Halifax wellwater testing startup Drinkable Water won the Emera ideaHUB's BUILD demo day Thursday, winning a $3,000 cash prize, while medical device maker Hollo Medical won the People's Choice Award, chosen by audience members.
Drinkable beat out a field of eight competitors – originally planned to be ten, but two founders could not pitch because of travel problems – by a panel of judges that included CDL Atlantic site lead Jeff Larsen and Aurea Technologies CEO Cat Adalay. The latest BUILD cohort received applications from 27 companies and 10 were chosen to participate.
Drinkable Water, helmed by CEO Matthew Mizzi, has developed a device that is smaller than a smartphone and tests water for about a dozen common contaminants, such as lead, arsenic and uranium. Pre-orders are open and it costs $100, with testing cartridges selling for $10.
And Hollo, led by CEO David Hodgson, has designed a spacer – a delivery device for compressed gas asthma inhalers – that is smaller and more portable than existing products. Hodgson said the device could increase patient compliance rates among children with asthma, who may be embarrassed to use a bulky conventional spacer.
"Build has set teams up for investor readiness and thinking about what's ahead," said ideaHUB Interim Director Erin O’Keefe Graham in an interview. “It takes an ecosystem to raise a startup, and I think that's what we're seeing here. We're giving them connections for what's next."
BUILD, previously called Design2Build, is an eight-month accelerator meant to help deep tech entrepreneurs develop and manufacture their products.
The program is split into three modules, with each lasting two or three months. The first module focuses on product design, the second on building a product and the third on scaling manufacturing.
Here's a look at the other companies that pitched:
Pascal McCarthy, CEO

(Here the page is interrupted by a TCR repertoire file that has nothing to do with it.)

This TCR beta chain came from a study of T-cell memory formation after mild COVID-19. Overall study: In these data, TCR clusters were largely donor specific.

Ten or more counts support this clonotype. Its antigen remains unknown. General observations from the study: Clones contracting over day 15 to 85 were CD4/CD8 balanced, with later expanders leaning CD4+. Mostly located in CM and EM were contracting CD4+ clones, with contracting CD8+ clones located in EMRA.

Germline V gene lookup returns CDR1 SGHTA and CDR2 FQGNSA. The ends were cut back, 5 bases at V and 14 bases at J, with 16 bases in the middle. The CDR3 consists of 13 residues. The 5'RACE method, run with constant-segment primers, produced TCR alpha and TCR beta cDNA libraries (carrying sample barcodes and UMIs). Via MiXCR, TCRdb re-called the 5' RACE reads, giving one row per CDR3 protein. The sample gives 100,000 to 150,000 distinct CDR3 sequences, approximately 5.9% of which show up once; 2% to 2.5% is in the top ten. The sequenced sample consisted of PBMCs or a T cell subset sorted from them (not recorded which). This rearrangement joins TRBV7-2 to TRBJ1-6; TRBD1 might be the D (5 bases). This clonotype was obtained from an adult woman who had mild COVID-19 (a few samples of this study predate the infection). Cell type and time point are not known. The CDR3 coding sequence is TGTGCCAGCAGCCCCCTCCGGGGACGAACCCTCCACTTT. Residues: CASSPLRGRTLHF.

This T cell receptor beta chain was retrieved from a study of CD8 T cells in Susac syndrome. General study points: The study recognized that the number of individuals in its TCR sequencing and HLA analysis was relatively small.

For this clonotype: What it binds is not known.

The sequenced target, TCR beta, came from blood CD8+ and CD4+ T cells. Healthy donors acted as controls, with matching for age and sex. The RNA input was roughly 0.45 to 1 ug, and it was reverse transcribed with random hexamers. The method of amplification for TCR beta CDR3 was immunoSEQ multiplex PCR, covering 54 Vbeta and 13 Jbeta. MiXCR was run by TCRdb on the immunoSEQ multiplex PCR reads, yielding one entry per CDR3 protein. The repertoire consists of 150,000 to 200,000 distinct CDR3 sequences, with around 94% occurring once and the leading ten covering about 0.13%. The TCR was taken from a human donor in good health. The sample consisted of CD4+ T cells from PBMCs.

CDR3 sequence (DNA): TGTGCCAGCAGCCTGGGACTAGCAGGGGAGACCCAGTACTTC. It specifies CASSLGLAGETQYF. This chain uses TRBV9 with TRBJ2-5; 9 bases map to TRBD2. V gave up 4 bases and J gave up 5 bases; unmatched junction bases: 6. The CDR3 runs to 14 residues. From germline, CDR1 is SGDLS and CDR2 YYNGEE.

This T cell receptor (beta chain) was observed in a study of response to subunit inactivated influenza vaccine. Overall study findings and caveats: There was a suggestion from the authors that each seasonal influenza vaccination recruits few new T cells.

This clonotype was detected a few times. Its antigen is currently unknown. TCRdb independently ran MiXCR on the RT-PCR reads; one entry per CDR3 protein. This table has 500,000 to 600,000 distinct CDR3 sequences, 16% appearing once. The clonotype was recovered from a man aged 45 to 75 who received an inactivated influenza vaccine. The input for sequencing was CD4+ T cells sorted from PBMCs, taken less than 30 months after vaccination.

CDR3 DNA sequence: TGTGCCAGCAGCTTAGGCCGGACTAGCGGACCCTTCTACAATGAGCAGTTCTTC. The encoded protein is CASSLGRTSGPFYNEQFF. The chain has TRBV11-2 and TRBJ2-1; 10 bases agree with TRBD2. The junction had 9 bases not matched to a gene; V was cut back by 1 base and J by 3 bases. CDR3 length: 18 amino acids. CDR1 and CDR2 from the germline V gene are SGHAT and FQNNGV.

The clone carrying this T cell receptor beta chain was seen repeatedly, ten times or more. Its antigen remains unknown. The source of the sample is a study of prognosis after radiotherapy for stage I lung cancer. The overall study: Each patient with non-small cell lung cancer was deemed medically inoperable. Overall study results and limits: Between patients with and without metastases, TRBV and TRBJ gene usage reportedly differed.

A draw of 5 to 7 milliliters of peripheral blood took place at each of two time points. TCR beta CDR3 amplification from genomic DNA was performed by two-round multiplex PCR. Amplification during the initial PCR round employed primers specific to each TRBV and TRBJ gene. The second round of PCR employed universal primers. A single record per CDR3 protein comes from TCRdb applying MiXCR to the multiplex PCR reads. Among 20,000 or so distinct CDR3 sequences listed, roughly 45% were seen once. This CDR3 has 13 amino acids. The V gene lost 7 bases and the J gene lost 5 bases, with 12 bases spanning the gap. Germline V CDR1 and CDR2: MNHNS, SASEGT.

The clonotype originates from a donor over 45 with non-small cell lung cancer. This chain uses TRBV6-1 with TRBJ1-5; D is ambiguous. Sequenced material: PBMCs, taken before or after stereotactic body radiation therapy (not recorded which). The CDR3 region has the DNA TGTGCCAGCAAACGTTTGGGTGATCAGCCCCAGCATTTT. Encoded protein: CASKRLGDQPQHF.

Paradose is developing a Bluetooth-enabled hardware and software suite to track athletes' movements and assess their risk for head injuries. Its planned sales channels include both end-users and professional sports teams.
Ghazaleh Afrahi, Co-founder
Shifting Shap3s is working on Filament Pro – a machine to recycle waste filaments from 3D printers. Its beachhead market will be North American educational institutions.
Majid Nasirinejad, CEO
Deprolabs has developed an internet-of-things device to automatically water plants in offices, saving companies the cost of having to hire a watering service.
Sebastiaan Ambtman, CEO
OceanSync mounts sensors on shipping vessels to gather real-time open ocean weather data, offering weather information that is an order of magnitude less expensive than can be obtained via the conventional methods of satellites, research ships and weather buoys.
Rafaela Andrade, CEO
Myomar has developed a medical device for measuring substances in a patient's urine that can act as a heuristic for muscle health, with applications in physical therapy, among other medical fields.
HeAIZe Optics and Photonics
Hao Guo, CEO
HeAIZe is developing a device that uses electromagnetic rays to measure the fat content of livers under consideration for use as transplant organs. Currently, doctors must assess the health of a liver based on visual cues, which are imprecise and can lead to viable organs being discarded.